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Category Archives: architecture

Gaudi, Wisdom and Garden

Where were we? Click on any photo for more detail.

Wow!

I loved these words found in the Grandbabies’ nursery.

Live all the days of your life / Live every day to the full – Jonathan Swift, found in the Nursery

A very pleasing garden in the Primary School, where all classes take their turn to cultivate and to share in the produce.

School garden

 

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Caro Emerald, Staircase and The Hoe

We were in Plymouth for the weekend to see Caro Emerald and her performance was electrifying! The whole audience were on their feet, dancing, clapping and singing! Just look at the flower on this picture disc – it looks like the one I featured a couple of days ago, Fascicularia bicolor!

Picture disc

Caro Emerald ended the show with a rousing rendition of A Night Like This

Our B&B was delightful, in a house called NumberOne, built in the 1850s for a Royal Navy Admiral. The staircase in this Regency house was just gorgeous!

Handrail

After a delicious breakfast, we went for a bitterly cold walk on The Hoe in bright sunshine.

 

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Day 7 – Mesa Verde, 700 Years Tour

Monday 10th September 2018

A four hour tour in the company of an erudite archaeologist/anthropologist made for a fascinating morning touring the Mesa Verde sites, looking at homes that had been lived in over the last 700 years. The community of Cliff Palace must have been quite something. Do click on the rather small photo to see the detail of Cliff Palace and the tiny people, braver than I, who climbed down to the palace and climbed up again via three 10′ ladders up the cliffside!

A delicious cocktail completed a brilliant day!

 

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Road Trip Day 6 – Mesa Verde, Far View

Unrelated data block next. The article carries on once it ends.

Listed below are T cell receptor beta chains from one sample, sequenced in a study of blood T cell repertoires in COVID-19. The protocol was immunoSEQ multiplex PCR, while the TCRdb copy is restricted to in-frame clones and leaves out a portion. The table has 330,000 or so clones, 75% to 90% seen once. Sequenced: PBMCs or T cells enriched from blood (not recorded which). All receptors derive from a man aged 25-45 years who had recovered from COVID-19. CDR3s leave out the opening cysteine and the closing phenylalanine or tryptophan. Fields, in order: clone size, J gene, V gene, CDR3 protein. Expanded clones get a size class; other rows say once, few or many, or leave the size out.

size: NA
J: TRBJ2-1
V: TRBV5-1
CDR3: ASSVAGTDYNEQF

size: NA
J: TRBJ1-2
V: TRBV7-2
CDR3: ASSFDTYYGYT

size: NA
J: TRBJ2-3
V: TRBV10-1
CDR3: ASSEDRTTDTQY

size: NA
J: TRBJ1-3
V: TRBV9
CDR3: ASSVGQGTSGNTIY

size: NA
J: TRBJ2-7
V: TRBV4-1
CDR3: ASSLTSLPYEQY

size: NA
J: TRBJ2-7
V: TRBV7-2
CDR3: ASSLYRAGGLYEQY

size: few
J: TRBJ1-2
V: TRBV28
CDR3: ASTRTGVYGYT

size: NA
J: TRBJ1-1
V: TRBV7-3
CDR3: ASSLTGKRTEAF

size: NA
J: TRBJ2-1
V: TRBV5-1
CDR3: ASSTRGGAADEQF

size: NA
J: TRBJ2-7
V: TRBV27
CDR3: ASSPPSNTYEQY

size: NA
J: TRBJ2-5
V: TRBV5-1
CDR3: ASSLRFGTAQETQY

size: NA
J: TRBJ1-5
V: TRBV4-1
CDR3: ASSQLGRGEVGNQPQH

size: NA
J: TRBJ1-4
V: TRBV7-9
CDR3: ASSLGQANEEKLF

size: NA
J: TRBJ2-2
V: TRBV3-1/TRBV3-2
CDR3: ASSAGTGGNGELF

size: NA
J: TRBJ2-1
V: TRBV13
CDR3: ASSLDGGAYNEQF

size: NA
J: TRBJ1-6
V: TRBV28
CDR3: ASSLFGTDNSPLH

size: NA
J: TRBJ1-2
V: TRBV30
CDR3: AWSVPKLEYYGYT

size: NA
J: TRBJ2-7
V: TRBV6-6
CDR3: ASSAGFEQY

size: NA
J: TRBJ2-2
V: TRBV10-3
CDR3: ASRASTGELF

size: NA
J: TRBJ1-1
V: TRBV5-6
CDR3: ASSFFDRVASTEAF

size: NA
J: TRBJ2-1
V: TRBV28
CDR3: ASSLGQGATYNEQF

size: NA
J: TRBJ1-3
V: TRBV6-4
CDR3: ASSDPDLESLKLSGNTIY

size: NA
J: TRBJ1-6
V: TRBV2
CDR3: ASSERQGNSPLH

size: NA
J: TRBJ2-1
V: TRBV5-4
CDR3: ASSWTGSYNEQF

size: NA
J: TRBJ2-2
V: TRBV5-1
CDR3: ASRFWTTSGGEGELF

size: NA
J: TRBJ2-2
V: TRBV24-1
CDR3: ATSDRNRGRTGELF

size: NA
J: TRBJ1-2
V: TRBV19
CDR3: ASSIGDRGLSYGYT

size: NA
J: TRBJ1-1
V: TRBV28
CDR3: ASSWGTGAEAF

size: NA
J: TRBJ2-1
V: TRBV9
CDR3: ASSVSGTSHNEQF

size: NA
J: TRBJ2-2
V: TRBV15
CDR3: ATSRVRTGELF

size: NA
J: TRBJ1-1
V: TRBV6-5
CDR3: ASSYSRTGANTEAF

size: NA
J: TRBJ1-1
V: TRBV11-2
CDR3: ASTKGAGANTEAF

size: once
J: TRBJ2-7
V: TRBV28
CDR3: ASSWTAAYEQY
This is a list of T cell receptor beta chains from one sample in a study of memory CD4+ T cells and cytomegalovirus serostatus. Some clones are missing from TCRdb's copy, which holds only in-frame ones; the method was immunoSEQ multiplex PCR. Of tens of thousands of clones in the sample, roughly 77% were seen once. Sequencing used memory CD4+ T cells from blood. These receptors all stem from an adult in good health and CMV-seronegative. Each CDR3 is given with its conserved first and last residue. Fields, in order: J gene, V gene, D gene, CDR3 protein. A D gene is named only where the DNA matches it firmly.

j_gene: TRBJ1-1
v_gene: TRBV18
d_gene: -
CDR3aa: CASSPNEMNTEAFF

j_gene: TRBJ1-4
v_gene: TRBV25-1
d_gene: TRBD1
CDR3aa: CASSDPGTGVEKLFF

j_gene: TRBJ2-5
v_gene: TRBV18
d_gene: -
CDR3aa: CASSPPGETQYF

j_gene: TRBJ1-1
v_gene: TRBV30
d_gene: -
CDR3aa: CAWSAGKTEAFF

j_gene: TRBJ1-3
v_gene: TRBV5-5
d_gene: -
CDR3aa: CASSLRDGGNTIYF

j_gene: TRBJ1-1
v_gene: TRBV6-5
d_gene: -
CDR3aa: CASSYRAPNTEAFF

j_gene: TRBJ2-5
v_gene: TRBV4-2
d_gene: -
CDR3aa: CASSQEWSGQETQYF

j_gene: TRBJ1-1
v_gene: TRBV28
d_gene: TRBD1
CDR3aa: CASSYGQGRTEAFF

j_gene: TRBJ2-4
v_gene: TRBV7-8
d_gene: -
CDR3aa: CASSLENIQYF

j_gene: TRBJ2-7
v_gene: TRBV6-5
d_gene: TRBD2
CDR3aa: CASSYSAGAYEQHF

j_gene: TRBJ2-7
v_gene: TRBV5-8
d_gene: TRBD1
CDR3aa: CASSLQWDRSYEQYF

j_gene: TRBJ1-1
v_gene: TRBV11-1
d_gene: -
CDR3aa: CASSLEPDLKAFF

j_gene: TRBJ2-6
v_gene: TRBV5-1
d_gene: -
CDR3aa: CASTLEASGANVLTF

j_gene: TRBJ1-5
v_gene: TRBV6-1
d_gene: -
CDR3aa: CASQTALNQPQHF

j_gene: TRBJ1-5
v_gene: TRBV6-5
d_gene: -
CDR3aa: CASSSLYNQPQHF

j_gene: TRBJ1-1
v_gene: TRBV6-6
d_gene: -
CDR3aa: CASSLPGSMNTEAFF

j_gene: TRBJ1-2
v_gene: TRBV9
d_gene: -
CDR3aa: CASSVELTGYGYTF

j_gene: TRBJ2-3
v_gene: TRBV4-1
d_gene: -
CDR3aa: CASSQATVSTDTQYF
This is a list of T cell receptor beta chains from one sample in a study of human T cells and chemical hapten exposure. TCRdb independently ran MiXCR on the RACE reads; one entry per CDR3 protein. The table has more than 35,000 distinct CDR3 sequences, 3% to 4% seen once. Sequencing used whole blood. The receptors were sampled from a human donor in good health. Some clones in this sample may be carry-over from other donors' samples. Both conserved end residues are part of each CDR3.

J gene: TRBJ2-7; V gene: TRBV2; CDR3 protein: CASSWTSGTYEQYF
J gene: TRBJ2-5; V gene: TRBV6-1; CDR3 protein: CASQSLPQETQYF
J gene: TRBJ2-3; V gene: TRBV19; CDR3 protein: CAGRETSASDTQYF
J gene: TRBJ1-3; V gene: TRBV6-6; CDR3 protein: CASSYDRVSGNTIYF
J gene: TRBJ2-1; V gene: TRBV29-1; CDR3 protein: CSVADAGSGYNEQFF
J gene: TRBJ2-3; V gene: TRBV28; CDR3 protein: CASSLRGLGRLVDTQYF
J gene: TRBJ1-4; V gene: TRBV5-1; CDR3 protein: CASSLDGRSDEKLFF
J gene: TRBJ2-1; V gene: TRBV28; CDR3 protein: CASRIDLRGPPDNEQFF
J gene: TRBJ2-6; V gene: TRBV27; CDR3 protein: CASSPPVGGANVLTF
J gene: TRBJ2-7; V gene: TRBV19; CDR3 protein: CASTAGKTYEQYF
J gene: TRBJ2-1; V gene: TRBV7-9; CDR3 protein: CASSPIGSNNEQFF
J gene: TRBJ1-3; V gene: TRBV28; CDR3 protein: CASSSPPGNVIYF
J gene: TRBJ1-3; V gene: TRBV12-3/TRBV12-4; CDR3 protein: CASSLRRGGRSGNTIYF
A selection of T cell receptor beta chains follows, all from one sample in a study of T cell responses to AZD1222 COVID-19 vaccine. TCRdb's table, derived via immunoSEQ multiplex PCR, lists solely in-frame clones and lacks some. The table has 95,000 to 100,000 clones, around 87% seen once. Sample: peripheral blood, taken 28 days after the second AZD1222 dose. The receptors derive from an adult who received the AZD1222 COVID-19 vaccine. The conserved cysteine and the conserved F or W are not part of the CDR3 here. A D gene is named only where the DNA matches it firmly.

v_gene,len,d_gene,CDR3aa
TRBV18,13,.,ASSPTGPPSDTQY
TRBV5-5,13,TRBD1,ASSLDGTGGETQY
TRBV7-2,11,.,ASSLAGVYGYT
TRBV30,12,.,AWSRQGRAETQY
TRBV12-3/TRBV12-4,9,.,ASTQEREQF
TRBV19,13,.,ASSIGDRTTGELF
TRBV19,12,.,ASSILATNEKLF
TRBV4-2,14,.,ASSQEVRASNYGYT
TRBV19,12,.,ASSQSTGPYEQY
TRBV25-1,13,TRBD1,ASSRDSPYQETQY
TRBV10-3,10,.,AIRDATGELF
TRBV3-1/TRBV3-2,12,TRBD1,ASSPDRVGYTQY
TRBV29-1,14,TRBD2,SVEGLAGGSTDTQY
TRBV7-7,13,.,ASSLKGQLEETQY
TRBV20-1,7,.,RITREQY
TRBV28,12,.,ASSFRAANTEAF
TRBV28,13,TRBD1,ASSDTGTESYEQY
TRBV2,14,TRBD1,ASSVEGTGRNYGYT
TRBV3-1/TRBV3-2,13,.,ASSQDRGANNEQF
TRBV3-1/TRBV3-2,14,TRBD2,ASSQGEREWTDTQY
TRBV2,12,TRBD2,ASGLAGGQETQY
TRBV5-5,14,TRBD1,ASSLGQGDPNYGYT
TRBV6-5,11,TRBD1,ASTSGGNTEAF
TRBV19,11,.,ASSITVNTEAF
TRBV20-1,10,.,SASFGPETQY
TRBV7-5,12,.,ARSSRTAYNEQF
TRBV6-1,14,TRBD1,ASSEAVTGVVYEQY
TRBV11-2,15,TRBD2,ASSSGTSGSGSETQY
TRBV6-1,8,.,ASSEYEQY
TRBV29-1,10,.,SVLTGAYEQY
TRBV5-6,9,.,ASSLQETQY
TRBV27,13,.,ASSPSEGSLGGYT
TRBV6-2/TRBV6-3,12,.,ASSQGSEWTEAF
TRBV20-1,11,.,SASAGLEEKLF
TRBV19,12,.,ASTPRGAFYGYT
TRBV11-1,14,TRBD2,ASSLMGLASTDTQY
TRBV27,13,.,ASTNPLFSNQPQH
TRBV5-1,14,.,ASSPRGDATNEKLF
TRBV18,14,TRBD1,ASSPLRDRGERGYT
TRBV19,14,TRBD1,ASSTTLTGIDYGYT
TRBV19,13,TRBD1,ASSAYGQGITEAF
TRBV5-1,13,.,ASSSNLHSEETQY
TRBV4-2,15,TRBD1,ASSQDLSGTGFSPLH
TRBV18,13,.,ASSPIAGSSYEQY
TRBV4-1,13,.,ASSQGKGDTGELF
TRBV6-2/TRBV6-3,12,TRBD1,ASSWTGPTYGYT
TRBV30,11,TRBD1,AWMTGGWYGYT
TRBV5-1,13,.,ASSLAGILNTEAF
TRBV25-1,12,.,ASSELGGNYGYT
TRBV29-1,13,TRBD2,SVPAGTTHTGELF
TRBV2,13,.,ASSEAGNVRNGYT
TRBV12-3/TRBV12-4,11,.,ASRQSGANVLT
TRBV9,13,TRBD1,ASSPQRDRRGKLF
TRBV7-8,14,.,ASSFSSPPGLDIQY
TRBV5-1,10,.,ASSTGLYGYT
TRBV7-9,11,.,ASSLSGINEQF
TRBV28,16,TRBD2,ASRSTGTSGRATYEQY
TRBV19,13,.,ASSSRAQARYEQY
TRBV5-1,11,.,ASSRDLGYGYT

Sunday 9th September 2018

Mesa Verde was a looming green mountain and a cracking drive of hairpin bends up to the top where we were to stay for three nights. From the National Parks website: “Mesa Verde National Park was established in 1906 to preserve and interpret the archeological heritage of the Ancestral Pueblo people who made it their home for over 700 years, from 600 to 1300 CE. Today, the park protects nearly 5,000 known archeological sites, including 600 cliff dwellings. These sites are some of the most notable and best preserved in the United States.”

https://www.nps.gov/meve/learn/historyculture/mt_far_view_sites.htm

 

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Road Trip Day 4 – Canyon De Chelly

Friday 7th September 2018

The first time we passed by Canyon De Chelly, many years ago, and looked over the rim,  we both felt a very strong spiritual pull and we have wanted to return ever since. Today, we drove both the North and South rims and felt the same deep sense of awe and wonder at the beauty of it all.
Canyon De Chelly (pronounced Shay) National Monument is a vast park in northeastern Arizona, on Navajo tribal lands. Its prominent features include Spider Rock spire, about 800-feet tall, and towering sandstone cliffs surrounding a verdant canyon. It has been inhabited by several Native American peoples for millennia and is one of the longest continually inhabited landscapes in North America, with pueblo ruins built between 350 and 1300 A.D. – as well as a contemporary Navajo  community that still inhabits the canyon floor, farming and herding sheep during the summer months.  The White House Ruins and Mummy Cave are remains of ancient Pueblo villages.
Click on any image for a larger view and the caption. Photos with a date stamp were taken by the lovely Mr S.

There were Navajo dancers at our lodging, Thunderbird Lodge on Navajo tribal land,  in the evening – such a privilege to see. We were asked not to take photos so, of course, didn’t.  Each member of the audience was presented with a little gift at the end, of a bag of cornmeal.
“Corn, the symbol of food, fertility, and life itself, is of major importance. “Corn is more than human; it is divine; it (is) connected with the highest ethical ideals.” Information found here.

 

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Thank-yous, Exeter Cathedral and Phoenix

We took the train to Exeter today, had lunch with Daughter No 1, did a bit of shopping and were back at the station by about 5pm to return home when I got a phone call to say my wallet with all my cards in it had been handed in to Santander Bank. I hadn’t missed it!
Here I must say a very big Thank You to two people – to the good person who found and handed in my cards and to the lovely woman at the bank who stayed in the office although the bank was closed for the day until I managed to get back from the station.  All goes to prove what I said the other day about there being very many lovely people in the world.

Exeter Cathedral is beautiful.

Exeter Cathedral

Window in Exeter Cathedral

So is the Exeter Phoenix, though needing re-gilding.

The Exeter Phoenix

The Exeter Phoenix

 

 

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Truro Cathedral, Cheesecake and Shoes

A busy day – Truro early in the rain and then to St Euny Church to meet with the Welsh Choir for our concert and a pot luck shared meal. More in tomorrow’s post.

Truro Cathedral

Fabulous shoes!

 

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